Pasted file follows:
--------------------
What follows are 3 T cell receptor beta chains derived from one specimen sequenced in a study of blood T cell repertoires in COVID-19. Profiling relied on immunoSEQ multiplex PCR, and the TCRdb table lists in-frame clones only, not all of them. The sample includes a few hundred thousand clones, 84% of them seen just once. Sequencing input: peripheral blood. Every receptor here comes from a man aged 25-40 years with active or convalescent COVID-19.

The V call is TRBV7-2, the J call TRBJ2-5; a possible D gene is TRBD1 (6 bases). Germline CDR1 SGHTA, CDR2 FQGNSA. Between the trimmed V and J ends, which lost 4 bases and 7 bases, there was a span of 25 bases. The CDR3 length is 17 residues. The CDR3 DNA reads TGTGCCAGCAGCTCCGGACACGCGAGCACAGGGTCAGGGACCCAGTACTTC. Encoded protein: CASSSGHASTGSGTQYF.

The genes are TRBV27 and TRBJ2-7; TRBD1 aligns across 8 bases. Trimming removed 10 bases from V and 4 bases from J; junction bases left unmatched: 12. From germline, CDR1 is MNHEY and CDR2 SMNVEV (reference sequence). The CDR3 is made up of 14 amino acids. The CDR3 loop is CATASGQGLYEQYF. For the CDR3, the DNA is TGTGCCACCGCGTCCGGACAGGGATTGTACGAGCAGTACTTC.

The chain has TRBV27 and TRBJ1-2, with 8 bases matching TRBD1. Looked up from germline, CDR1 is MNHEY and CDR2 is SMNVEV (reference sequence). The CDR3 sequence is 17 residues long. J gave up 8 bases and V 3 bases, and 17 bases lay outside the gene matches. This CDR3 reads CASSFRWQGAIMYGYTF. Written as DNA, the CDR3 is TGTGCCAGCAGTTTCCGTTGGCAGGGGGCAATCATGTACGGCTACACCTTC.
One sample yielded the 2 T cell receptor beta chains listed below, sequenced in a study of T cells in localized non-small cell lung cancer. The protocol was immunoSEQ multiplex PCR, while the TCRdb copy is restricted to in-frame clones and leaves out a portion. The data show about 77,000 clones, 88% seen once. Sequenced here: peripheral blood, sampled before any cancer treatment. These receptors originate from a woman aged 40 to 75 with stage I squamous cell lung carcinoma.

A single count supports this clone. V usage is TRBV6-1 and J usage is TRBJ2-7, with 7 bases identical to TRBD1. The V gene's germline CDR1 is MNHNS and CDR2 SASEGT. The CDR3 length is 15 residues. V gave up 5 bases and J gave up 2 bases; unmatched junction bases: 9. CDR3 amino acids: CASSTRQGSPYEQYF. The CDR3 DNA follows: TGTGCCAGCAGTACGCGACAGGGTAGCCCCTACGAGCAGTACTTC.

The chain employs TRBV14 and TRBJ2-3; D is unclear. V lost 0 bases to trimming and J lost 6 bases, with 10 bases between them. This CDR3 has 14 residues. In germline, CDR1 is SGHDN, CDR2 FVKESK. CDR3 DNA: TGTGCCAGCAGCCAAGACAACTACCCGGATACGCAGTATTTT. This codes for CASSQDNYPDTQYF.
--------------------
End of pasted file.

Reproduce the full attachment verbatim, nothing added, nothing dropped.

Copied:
What follows are 3 T cell receptor beta chains derived from one specimen sequenced in a study of blood T cell repertoires in COVID-19. Profiling relied on immunoSEQ multiplex PCR, and the TCRdb table lists in-frame clones only, not all of them. The sample includes a few hundred thousand clones, 84% of them seen just once. Sequencing input: peripheral blood. Every receptor here comes from a man aged 25-40 years with active or convalescent COVID-19.

The V call is TRBV7-2, the J call TRBJ2-5; a possible D gene is TRBD1 (6 bases). Germline CDR1 SGHTA, CDR2 FQGNSA. Between the trimmed V and J ends, which lost 4 bases and 7 bases, there was a span of 25 bases. The CDR3 length is 17 residues. The CDR3 DNA reads TGTGCCAGCAGCTCCGGACACGCGAGCACAGGGTCAGGGACCCAGTACTTC. Encoded protein: CASSSGHASTGSGTQYF.

The genes are TRBV27 and TRBJ2-7; TRBD1 aligns across 8 bases. Trimming removed 10 bases from V and 4 bases from J; junction bases left unmatched: 12. From germline, CDR1 is MNHEY and CDR2 SMNVEV (reference sequence). The CDR3 is made up of 14 amino acids. The CDR3 loop is CATASGQGLYEQYF. For the CDR3, the DNA is TGTGCCACCGCGTCCGGACAGGGATTGTACGAGCAGTACTTC.

The chain has TRBV27 and TRBJ1-2, with 8 bases matching TRBD1. Looked up from germline, CDR1 is MNHEY and CDR2 is SMNVEV (reference sequence). The CDR3 sequence is 17 residues long. J gave up 8 bases and V 3 bases, and 17 bases lay outside the gene matches. This CDR3 reads CASSFRWQGAIMYGYTF. Written as DNA, the CDR3 is TGTGCCAGCAGTTTCCGTTGGCAGGGGGCAATCATGTACGGCTACACCTTC.
One sample yielded the 2 T cell receptor beta chains listed below, sequenced in a study of T cells in localized non-small cell lung cancer. The protocol was immunoSEQ multiplex PCR, while the TCRdb copy is restricted to in-frame clones and leaves out a portion. The data show about 77,000 clones, 88% seen once. Sequenced here: peripheral blood, sampled before any cancer treatment. These receptors originate from a woman aged 40 to 75 with stage I squamous cell lung carcinoma.

A single count supports this clone. V usage is TRBV6-1 and J usage is TRBJ2-7, with 7 bases identical to TRBD1. The V gene's germline CDR1 is MNHNS and CDR2 SASEGT. The CDR3 length is 15 residues. V gave up 5 bases and J gave up 2 bases; unmatched junction bases: 9. CDR3 amino acids: CASSTRQGSPYEQYF. The CDR3 DNA follows: TGTGCCAGCAGTACGCGACAGGGTAGCCCCTACGAGCAGTACTTC.

The chain employs TRBV14 and TRBJ2-3; D is unclear. V lost 0 bases to trimming and J lost 6 bases, with 10 bases between them. This CDR3 has 14 residues. In germline, CDR1 is SGHDN, CDR2 FVKESK. CDR3 DNA: TGTGCCAGCAGCCAAGACAACTACCCGGATACGCAGTATTTT. This codes for CASSQDNYPDTQYF.